Antenna in trunk

katt02

Katt
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Hi all,

I am looking into putting a mobile rig in my car. I have a Hyundai with a hatchback which makes antenna mounting difficult. I wanted to do an nmo lip mount, however that will not work on a hatchback: I do not want to drill holes in the car, and I am not a fan of the bulkiness and...not so sturdiness... of magnet mounts. Anyways, what would happen if I were to put a 2 meter quarter wave antenna inside the hatchback trunk? I understand that it would be pretty detrimental towards all signals, but does anyone think would it still work for local communications or for local repeaters? Is there a way to calculate how much signal loss I would get from keeping the antenna inside the car? Finally, would this be a bad idea; i.e would it be bad for anything left near the antenna or people in the backseat?(the rig is only 50 watts so its not too crazy high power).


Thanks,
Katt
 

kb5udf

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An antenna inside the cabin running 5 watts would probably not exceed exposure limits and can certainly work, I've seen it done. I have a friend with a halfwave laying down horizontally on the back deck of his sedan, but I don't reccomend it. Inside the trunk would be the worst case IMHO regarding getting your signal out vs. irradiating the cabin. 50 watts in a trunk would put excessive RF in passenger compartment; don't do it.

You have options. Glass mount antennas work ok, and certainly better on vhf than an antenna in the cabin. Front hood mounts work and you may be able to get an nmo mount on the side of your hatchback that works if it adjusts in multiple planes (that's what I use for my hatchback.)
 

katt02

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Thanks for the thoughts. I will look into the side mount. I did not see that as an option before but I will check it out. I just did some tests for signal in and it was ok, however I am going to take the advice I get here and try to get the best signal outside as I can.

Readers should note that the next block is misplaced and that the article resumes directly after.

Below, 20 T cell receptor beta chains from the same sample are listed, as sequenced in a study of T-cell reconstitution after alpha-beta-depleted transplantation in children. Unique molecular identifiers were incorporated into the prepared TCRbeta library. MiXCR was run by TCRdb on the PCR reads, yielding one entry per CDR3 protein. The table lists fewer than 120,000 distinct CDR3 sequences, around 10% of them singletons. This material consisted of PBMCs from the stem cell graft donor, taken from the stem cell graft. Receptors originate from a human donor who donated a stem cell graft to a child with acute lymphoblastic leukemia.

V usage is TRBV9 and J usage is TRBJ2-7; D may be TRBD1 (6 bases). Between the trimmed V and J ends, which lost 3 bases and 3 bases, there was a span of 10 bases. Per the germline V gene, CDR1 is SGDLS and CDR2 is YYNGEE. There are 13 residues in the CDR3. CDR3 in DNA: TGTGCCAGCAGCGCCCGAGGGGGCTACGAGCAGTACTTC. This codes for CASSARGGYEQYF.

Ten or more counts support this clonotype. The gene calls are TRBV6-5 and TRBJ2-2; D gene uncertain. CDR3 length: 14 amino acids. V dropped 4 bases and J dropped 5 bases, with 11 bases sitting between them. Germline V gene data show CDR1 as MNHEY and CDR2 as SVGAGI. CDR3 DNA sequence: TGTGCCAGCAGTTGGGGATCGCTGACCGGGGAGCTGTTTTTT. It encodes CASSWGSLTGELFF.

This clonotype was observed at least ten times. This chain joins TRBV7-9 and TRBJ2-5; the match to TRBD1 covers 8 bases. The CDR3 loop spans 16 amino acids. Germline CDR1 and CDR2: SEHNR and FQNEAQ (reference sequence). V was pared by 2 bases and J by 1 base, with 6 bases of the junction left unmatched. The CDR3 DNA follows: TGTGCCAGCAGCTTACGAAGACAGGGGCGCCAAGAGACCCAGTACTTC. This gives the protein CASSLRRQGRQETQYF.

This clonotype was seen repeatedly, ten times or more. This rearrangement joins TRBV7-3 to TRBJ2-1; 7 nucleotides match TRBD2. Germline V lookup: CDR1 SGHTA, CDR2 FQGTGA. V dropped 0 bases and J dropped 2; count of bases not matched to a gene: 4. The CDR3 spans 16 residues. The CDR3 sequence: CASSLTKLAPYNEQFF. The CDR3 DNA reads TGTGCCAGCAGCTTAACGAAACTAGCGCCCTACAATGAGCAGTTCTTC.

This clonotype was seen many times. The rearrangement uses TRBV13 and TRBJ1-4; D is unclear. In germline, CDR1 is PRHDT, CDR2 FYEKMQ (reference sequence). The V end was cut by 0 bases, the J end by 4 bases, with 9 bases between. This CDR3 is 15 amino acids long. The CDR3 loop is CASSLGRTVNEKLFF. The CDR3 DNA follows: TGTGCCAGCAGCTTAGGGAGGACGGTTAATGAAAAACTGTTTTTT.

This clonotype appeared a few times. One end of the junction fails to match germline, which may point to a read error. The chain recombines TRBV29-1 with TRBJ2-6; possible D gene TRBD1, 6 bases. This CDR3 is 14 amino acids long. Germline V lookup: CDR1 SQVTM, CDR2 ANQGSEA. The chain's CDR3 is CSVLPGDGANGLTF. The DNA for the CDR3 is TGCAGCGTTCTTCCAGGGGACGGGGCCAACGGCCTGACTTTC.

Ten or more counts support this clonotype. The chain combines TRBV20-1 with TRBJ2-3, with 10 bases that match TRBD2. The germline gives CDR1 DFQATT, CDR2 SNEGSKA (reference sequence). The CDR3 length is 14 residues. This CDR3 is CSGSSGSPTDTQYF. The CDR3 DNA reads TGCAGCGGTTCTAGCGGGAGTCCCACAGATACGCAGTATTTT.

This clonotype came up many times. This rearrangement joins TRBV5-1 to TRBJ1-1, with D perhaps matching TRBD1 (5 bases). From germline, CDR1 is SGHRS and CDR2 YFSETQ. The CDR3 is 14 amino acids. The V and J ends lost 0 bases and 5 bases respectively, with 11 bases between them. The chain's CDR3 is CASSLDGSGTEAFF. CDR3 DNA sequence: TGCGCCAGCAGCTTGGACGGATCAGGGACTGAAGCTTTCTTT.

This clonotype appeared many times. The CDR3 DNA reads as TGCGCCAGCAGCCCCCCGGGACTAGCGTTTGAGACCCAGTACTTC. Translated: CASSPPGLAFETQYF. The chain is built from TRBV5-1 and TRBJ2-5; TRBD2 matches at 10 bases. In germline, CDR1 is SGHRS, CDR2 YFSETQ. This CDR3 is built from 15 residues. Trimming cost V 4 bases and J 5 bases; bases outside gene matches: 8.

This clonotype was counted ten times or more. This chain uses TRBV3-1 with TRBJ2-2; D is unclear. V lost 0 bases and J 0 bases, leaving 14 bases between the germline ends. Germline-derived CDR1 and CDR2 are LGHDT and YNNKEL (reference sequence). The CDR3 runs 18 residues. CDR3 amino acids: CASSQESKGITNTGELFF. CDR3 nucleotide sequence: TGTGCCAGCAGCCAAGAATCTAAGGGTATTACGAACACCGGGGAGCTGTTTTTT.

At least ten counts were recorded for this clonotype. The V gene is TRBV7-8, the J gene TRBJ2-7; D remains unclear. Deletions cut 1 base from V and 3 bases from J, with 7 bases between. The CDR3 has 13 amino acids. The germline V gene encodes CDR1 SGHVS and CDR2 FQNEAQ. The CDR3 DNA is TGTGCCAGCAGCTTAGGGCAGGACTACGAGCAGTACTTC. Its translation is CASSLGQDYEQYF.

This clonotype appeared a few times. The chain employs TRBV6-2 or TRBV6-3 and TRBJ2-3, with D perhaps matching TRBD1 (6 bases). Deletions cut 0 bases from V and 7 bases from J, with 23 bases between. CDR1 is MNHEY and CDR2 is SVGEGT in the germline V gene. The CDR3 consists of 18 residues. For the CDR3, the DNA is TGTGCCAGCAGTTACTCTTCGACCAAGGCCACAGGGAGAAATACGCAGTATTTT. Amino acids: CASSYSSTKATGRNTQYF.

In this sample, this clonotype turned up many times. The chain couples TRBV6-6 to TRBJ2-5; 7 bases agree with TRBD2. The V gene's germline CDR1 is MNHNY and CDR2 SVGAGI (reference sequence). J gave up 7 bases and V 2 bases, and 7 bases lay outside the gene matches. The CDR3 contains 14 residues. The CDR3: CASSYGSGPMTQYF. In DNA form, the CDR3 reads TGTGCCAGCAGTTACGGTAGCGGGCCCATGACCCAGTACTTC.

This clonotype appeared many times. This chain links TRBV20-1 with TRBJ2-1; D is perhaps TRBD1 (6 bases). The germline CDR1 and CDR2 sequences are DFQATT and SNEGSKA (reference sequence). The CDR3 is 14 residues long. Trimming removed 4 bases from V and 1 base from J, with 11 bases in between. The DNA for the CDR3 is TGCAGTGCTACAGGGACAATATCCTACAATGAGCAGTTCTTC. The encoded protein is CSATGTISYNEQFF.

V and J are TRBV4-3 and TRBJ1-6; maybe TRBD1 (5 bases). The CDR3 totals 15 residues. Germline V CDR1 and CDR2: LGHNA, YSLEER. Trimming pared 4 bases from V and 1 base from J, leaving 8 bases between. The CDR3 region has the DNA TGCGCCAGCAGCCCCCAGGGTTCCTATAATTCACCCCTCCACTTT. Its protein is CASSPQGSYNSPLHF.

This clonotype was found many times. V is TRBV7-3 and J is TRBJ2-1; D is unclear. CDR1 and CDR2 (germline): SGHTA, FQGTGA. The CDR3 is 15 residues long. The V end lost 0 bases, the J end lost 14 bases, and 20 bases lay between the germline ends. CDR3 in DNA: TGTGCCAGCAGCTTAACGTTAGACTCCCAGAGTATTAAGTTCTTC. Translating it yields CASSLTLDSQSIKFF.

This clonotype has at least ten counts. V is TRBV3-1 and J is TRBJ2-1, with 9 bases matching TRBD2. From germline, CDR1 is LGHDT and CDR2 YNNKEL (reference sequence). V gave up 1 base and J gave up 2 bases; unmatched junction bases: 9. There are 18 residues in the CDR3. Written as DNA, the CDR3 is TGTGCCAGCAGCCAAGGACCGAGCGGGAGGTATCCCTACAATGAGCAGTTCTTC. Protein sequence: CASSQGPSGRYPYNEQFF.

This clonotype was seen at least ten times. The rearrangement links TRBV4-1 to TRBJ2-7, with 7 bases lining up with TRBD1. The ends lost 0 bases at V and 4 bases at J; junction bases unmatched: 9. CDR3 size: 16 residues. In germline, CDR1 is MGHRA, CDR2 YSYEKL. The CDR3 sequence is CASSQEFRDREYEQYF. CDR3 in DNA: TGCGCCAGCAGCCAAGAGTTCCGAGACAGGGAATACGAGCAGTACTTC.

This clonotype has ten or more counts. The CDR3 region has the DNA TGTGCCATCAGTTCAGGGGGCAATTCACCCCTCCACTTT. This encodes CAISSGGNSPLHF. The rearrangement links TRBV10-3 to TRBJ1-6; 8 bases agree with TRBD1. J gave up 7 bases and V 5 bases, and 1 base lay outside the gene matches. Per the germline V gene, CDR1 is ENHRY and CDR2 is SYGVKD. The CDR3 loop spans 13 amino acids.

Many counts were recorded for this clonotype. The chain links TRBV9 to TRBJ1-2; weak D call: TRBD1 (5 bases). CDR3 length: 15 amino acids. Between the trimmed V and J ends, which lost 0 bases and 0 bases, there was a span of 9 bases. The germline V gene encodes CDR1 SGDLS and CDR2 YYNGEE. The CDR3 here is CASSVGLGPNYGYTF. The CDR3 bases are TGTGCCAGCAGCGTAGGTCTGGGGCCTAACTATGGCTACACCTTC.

StaticDischarge

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Just a thought.. I have a friend of mine that has a jeep and he did not want what you do not want. So he found a mount that attaches to the fender body bolts under his hood. The mount is bent in such a way that it does not interfere with the closed hood or fender and you see no bolts outside. Maybe they make one for a Hyundai?
 

ko6jw_2

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I had three trunk lip mounts on my old Prius. They worked pretty well. I have both UHF and NMO. Used Diamond K400 series mounts. You would be better off with a mag mount than an antenna inside the car.
 

kayn1n32008

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Hi all,

I am looking into putting a mobile rig in my car. I have a Hyundai with a hatchback which makes antenna mounting difficult. I wanted to do an nmo lip mount, however that will not work on a hatchback: I do not want to drill holes in the car, and I am not a fan of the bulkiness and...not so sturdiness... of magnet mounts. Anyways, what would happen if I were to put a 2 meter quarter wave antenna inside the hatchback trunk? I understand that it would be pretty detrimental towards all signals, but does anyone think would it still work for local communications or for local repeaters? Is there a way to calculate how much signal loss I would get from keeping the antenna inside the car? Finally, would this be a bad idea; i.e would it be bad for anything left near the antenna or people in the backseat?(the rig is only 50 watts so its not too crazy high power).


Thanks,
Katt
A 2m antenna inside your vehicle is going to give VERY poor results. Especially on transmit. Most vehicles act like a faraday cage on 2m.
 

chief21

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If you have a luggage rack or side rails on the roof, you could probably mount an antenna near the rear of the rack/rails and run the cable inside at the top of the hatch. I've done this on several SUVs and it works well. Comet makes a special NMO mount for this application, complete with a section of skinny coax.
 

902

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Have you looked into an on-the-glass antenna? To avoid finger pointing with a dealership, I bought two PCTel on-glass antennas and put them on my vehicles. They are low profile and can handle 50 Watts. Look for model APR153. Yes, it says 150-174 MHz. I use it reliably through 2 meters. It works fine and has a good VSWR from between 2 meters to my business frequency in the 151 range. I don't care for trunk lip mounts, as the cable can cause water intrusion into the trunk (a pretty big deal during torrential downpours).
 

mrweather